Working? Bring plenty of water.

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I'm wondering if I've got enough water in my bug out bag. Well, I'm sure I don't.
Started the day with a glass of soda. The glass says it's 30 ounces. Bit of water with my tooth brushing, and some to take my allergy pill.
Took with me, 4 eaches 24 ounce soda bottles of water. I had drunk them all down, by 3 PM or so. Stopped at a rest area, and filled two of them. Drank part of one, on the way home. Got home, and filled two more 24 ounce bottles. (Used maybe one of them in the next couple hours). Got home, and just pouring down a 30 ounce water glass of water with a trace of apple juice. I'm thirsty enough to down another one over the course of the evening, easily.
I'm too tired and dry to figure out how much that was.
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Christopher A. Young
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Sounds like diabetes symptoms.
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Ed Pawlowski wrote:

Hi, In olden days diabetic condition was called sickness of thirst.
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Ed Pawlowski wrote:

He should also watch out for hyponatremia. You don't want to be over-hydrating without consuming enough sodium. This has become a problem with the advent of products like the Camelbak, and the "hydrate or die" mantra. I took wilderness first aid this past weekend, and one of the scenarios we had to diagnose looked like heat exhaustion, but was actually hyponatremia because it's becoming more common among backpackers, skiers, and other athletes.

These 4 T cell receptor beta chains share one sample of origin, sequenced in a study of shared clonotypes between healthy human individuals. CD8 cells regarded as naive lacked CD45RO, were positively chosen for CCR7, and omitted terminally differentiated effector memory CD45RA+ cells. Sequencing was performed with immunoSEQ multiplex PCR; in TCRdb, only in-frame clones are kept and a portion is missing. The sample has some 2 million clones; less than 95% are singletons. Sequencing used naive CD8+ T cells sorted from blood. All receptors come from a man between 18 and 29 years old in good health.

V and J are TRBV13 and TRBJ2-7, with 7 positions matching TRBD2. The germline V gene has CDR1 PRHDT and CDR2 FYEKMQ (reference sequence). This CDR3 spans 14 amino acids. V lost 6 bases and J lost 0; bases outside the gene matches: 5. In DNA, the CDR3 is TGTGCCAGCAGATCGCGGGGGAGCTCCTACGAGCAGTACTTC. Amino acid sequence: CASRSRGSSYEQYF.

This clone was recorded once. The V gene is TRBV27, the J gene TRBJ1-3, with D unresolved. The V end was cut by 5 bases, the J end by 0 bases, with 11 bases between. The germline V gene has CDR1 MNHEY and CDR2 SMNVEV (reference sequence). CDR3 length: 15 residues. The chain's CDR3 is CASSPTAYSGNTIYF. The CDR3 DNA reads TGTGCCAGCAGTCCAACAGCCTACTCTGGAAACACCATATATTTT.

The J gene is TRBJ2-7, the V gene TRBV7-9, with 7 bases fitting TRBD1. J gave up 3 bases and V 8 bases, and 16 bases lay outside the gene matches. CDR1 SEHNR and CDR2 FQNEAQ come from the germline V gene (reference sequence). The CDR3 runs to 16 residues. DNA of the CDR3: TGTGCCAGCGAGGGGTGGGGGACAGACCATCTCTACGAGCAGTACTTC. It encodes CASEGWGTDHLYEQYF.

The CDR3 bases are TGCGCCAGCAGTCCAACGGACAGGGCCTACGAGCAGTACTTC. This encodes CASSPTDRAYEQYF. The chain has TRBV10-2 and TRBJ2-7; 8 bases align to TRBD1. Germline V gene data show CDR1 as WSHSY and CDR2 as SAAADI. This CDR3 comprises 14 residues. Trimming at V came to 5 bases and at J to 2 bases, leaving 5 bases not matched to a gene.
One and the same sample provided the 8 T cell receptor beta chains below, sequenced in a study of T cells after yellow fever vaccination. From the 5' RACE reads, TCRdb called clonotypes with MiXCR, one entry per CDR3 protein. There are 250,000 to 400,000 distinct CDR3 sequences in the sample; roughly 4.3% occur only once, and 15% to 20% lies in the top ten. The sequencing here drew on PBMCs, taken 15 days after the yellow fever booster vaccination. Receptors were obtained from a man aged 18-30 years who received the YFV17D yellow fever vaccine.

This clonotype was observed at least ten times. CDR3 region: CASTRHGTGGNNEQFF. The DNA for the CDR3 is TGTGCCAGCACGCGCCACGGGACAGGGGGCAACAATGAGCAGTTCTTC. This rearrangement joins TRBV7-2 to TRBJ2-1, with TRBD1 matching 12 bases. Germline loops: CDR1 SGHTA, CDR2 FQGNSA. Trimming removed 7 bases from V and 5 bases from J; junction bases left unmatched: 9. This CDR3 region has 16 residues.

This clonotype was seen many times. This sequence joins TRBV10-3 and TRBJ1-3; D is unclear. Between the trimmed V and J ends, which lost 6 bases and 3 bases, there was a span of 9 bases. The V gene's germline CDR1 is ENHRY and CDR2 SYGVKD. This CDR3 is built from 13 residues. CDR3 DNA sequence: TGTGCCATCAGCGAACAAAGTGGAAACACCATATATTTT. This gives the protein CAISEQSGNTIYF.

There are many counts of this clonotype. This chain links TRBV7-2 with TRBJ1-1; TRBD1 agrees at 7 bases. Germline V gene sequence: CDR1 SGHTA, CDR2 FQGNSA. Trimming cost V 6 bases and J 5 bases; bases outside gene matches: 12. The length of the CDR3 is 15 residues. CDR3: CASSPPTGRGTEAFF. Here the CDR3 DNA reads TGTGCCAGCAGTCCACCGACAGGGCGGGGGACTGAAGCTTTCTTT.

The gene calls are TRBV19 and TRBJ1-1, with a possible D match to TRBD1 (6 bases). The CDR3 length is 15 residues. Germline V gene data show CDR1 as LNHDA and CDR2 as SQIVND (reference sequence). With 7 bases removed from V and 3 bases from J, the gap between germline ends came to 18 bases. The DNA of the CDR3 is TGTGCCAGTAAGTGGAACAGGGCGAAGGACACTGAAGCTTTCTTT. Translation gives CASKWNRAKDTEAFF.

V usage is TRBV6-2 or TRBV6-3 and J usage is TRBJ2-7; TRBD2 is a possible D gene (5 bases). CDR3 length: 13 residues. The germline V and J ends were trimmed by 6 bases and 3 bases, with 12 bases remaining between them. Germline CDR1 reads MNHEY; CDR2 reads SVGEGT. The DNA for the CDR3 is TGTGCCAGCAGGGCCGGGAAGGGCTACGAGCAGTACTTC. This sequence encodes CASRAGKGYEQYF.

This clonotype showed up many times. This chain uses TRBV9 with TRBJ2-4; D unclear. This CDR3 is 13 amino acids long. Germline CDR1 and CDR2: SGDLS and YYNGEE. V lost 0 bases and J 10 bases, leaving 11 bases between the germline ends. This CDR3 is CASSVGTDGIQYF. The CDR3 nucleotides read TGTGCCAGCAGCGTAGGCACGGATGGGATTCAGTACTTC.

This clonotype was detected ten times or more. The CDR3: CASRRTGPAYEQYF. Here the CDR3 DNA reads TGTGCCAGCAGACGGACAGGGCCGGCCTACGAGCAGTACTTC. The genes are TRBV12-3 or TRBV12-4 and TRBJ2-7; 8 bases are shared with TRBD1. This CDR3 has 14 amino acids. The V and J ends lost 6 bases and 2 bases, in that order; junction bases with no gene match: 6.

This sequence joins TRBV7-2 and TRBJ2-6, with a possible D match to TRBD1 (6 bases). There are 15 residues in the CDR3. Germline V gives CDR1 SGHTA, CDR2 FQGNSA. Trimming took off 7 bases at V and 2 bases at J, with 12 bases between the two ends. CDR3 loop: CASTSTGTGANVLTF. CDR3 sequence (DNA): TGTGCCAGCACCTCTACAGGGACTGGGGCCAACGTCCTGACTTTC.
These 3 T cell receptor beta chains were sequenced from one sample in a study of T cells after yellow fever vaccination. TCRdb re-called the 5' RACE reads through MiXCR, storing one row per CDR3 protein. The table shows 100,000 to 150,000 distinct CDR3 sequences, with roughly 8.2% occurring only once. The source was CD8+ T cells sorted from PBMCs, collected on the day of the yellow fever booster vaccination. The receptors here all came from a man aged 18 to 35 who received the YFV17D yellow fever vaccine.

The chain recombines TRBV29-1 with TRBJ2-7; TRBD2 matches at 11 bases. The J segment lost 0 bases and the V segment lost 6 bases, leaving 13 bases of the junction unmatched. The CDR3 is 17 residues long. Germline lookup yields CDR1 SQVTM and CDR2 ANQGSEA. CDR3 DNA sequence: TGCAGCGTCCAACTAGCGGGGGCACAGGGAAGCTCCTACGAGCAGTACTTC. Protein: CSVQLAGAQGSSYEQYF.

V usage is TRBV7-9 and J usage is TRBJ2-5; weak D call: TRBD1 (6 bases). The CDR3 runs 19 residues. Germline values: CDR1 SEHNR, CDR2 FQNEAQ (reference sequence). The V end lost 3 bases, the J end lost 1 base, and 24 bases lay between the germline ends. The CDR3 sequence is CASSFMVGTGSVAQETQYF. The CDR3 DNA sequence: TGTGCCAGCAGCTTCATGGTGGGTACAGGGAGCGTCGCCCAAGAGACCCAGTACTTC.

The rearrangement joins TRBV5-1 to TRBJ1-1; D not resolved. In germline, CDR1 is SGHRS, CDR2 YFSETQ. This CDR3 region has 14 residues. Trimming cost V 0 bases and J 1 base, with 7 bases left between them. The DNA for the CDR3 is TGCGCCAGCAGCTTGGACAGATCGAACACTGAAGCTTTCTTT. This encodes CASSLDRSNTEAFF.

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Stormin Mormon wrote:

Hi, Dry?, then you must have lost some weight. No salt tablet? What is the side effect of your allergy pill?
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Yeah, but it was just water weight. Don't know any side effects, it's been pretty benign.
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I think I found your problem.
All this soda, and very little water. Straighten up, you're old enough to know better.
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Yeah, sugary liquid only makes me more thirsty. I only drink water when I'm dehydrated.
If I need pick-me-up, I'll eat a piece of fruit, or something solid.
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wrote:

By the time you're dehydrated, it's almost too late (as in you'll feel awful). Drink the water before you feel thirsty. If your mouth is too dry, you're going to get cavities.
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A body can only absorb water at a certain limited rate. Not only that, buy trying to work on a stomach full of sloshing water can be very uncomfortable.
Also, when on a job, you can't always stop to take a drink whenever you feel like it.
As far as cavities are concerned, that's another reason I avoid sugary drinks, and sugary drinks are going to do far more damage to a person's teeth than a dry mouth ever will.
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In high humidity I figured I was losing as much as I was consuming. + on average taking one piss in an 8 hour shift is a warning sign of dehydration.